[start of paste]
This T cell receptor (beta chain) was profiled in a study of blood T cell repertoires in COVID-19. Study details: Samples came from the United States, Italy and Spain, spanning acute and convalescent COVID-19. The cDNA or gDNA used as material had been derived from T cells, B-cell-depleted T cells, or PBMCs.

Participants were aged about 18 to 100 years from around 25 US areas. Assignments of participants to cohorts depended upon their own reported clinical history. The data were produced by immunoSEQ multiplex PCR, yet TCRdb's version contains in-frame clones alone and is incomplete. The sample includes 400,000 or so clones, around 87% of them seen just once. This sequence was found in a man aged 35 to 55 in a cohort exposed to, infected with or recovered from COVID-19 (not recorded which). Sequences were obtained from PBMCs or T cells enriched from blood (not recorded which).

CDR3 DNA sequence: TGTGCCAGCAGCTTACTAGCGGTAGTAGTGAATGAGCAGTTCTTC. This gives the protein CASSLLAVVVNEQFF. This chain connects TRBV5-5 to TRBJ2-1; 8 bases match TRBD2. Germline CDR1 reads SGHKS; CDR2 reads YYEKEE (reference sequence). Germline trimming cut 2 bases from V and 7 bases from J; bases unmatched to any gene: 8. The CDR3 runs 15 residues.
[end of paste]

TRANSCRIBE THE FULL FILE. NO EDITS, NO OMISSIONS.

This T cell receptor (beta chain) was profiled in a study of blood T cell repertoires in COVID-19. Study details: Samples came from the United States, Italy and Spain, spanning acute and convalescent COVID-19. The cDNA or gDNA used as material had been derived from T cells, B-cell-depleted T cells, or PBMCs.

Participants were aged about 18 to 100 years from around 25 US areas. Assignments of participants to cohorts depended upon their own reported clinical history. The data were produced by immunoSEQ multiplex PCR, yet TCRdb's version contains in-frame clones alone and is incomplete. The sample includes 400,000 or so clones, around 87% of them seen just once. This sequence was found in a man aged 35 to 55 in a cohort exposed to, infected with or recovered from COVID-19 (not recorded which). Sequences were obtained from PBMCs or T cells enriched from blood (not recorded which).

CDR3 DNA sequence: TGTGCCAGCAGCTTACTAGCGGTAGTAGTGAATGAGCAGTTCTTC. This gives the protein CASSLLAVVVNEQFF. This chain connects TRBV5-5 to TRBJ2-1; 8 bases match TRBD2. Germline CDR1 reads SGHKS; CDR2 reads YYEKEE (reference sequence). Germline trimming cut 2 bases from V and 7 bases from J; bases unmatched to any gene: 8. The CDR3 runs 15 residues.